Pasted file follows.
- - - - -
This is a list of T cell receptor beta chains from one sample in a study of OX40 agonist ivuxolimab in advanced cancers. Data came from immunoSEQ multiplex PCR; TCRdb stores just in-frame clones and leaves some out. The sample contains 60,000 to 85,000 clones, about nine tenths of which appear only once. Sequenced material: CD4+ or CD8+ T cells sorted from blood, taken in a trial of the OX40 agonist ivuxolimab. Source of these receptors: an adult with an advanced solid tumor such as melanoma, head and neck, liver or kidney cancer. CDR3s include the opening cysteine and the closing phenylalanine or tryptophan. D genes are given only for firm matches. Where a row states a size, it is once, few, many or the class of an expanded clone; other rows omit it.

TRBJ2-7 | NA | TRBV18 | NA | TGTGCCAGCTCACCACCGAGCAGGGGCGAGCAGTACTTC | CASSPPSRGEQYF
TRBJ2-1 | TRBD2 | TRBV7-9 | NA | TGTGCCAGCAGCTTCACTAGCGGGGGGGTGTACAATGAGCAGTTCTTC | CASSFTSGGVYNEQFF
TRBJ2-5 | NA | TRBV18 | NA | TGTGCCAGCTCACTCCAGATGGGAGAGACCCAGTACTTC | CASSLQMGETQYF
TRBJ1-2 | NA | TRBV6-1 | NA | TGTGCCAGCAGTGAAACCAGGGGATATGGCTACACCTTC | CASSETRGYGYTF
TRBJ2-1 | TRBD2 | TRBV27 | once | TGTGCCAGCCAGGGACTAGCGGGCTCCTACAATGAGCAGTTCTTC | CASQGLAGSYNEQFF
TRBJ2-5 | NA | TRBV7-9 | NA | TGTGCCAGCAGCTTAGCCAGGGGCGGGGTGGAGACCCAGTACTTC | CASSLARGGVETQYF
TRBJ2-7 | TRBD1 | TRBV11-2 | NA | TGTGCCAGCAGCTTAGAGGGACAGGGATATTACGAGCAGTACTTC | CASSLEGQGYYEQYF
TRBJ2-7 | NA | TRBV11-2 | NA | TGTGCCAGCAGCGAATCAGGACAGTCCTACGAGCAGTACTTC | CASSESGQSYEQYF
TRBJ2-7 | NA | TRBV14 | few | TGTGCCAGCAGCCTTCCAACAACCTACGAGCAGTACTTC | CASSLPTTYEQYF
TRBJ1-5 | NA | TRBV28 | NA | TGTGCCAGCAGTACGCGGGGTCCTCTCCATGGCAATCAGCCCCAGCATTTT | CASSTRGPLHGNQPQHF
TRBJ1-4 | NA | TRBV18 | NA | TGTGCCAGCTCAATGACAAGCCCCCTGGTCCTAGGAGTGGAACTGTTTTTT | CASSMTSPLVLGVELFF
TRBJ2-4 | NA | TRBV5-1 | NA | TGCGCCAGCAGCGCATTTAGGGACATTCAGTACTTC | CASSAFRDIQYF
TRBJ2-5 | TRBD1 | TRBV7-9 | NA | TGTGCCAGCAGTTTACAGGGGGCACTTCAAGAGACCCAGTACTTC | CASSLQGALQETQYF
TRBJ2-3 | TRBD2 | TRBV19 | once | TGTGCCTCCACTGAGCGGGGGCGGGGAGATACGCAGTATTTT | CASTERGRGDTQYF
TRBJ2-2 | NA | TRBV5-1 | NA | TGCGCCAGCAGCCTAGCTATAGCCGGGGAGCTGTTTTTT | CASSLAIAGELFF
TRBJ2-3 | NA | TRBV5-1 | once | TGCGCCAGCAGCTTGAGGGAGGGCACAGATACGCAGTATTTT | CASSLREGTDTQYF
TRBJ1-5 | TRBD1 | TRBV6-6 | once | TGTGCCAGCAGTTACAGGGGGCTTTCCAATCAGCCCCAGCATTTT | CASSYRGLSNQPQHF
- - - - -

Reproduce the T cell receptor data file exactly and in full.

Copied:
This is a list of T cell receptor beta chains from one sample in a study of OX40 agonist ivuxolimab in advanced cancers. Data came from immunoSEQ multiplex PCR; TCRdb stores just in-frame clones and leaves some out. The sample contains 60,000 to 85,000 clones, about nine tenths of which appear only once. Sequenced material: CD4+ or CD8+ T cells sorted from blood, taken in a trial of the OX40 agonist ivuxolimab. Source of these receptors: an adult with an advanced solid tumor such as melanoma, head and neck, liver or kidney cancer. CDR3s include the opening cysteine and the closing phenylalanine or tryptophan. D genes are given only for firm matches. Where a row states a size, it is once, few, many or the class of an expanded clone; other rows omit it.

TRBJ2-7 | NA | TRBV18 | NA | TGTGCCAGCTCACCACCGAGCAGGGGCGAGCAGTACTTC | CASSPPSRGEQYF
TRBJ2-1 | TRBD2 | TRBV7-9 | NA | TGTGCCAGCAGCTTCACTAGCGGGGGGGTGTACAATGAGCAGTTCTTC | CASSFTSGGVYNEQFF
TRBJ2-5 | NA | TRBV18 | NA | TGTGCCAGCTCACTCCAGATGGGAGAGACCCAGTACTTC | CASSLQMGETQYF
TRBJ1-2 | NA | TRBV6-1 | NA | TGTGCCAGCAGTGAAACCAGGGGATATGGCTACACCTTC | CASSETRGYGYTF
TRBJ2-1 | TRBD2 | TRBV27 | once | TGTGCCAGCCAGGGACTAGCGGGCTCCTACAATGAGCAGTTCTTC | CASQGLAGSYNEQFF
TRBJ2-5 | NA | TRBV7-9 | NA | TGTGCCAGCAGCTTAGCCAGGGGCGGGGTGGAGACCCAGTACTTC | CASSLARGGVETQYF
TRBJ2-7 | TRBD1 | TRBV11-2 | NA | TGTGCCAGCAGCTTAGAGGGACAGGGATATTACGAGCAGTACTTC | CASSLEGQGYYEQYF
TRBJ2-7 | NA | TRBV11-2 | NA | TGTGCCAGCAGCGAATCAGGACAGTCCTACGAGCAGTACTTC | CASSESGQSYEQYF
TRBJ2-7 | NA | TRBV14 | few | TGTGCCAGCAGCCTTCCAACAACCTACGAGCAGTACTTC | CASSLPTTYEQYF
TRBJ1-5 | NA | TRBV28 | NA | TGTGCCAGCAGTACGCGGGGTCCTCTCCATGGCAATCAGCCCCAGCATTTT | CASSTRGPLHGNQPQHF
TRBJ1-4 | NA | TRBV18 | NA | TGTGCCAGCTCAATGACAAGCCCCCTGGTCCTAGGAGTGGAACTGTTTTTT | CASSMTSPLVLGVELFF
TRBJ2-4 | NA | TRBV5-1 | NA | TGCGCCAGCAGCGCATTTAGGGACATTCAGTACTTC | CASSAFRDIQYF
TRBJ2-5 | TRBD1 | TRBV7-9 | NA | TGTGCCAGCAGTTTACAGGGGGCACTTCAAGAGACCCAGTACTTC | CASSLQGALQETQYF
TRBJ2-3 | TRBD2 | TRBV19 | once | TGTGCCTCCACTGAGCGGGGGCGGGGAGATACGCAGTATTTT | CASTERGRGDTQYF
TRBJ2-2 | NA | TRBV5-1 | NA | TGCGCCAGCAGCCTAGCTATAGCCGGGGAGCTGTTTTTT | CASSLAIAGELFF
TRBJ2-3 | NA | TRBV5-1 | once | TGCGCCAGCAGCTTGAGGGAGGGCACAGATACGCAGTATTTT | CASSLREGTDTQYF
TRBJ1-5 | TRBD1 | TRBV6-6 | once | TGTGCCAGCAGTTACAGGGGGCTTTCCAATCAGCCCCAGCATTTT | CASSYRGLSNQPQHF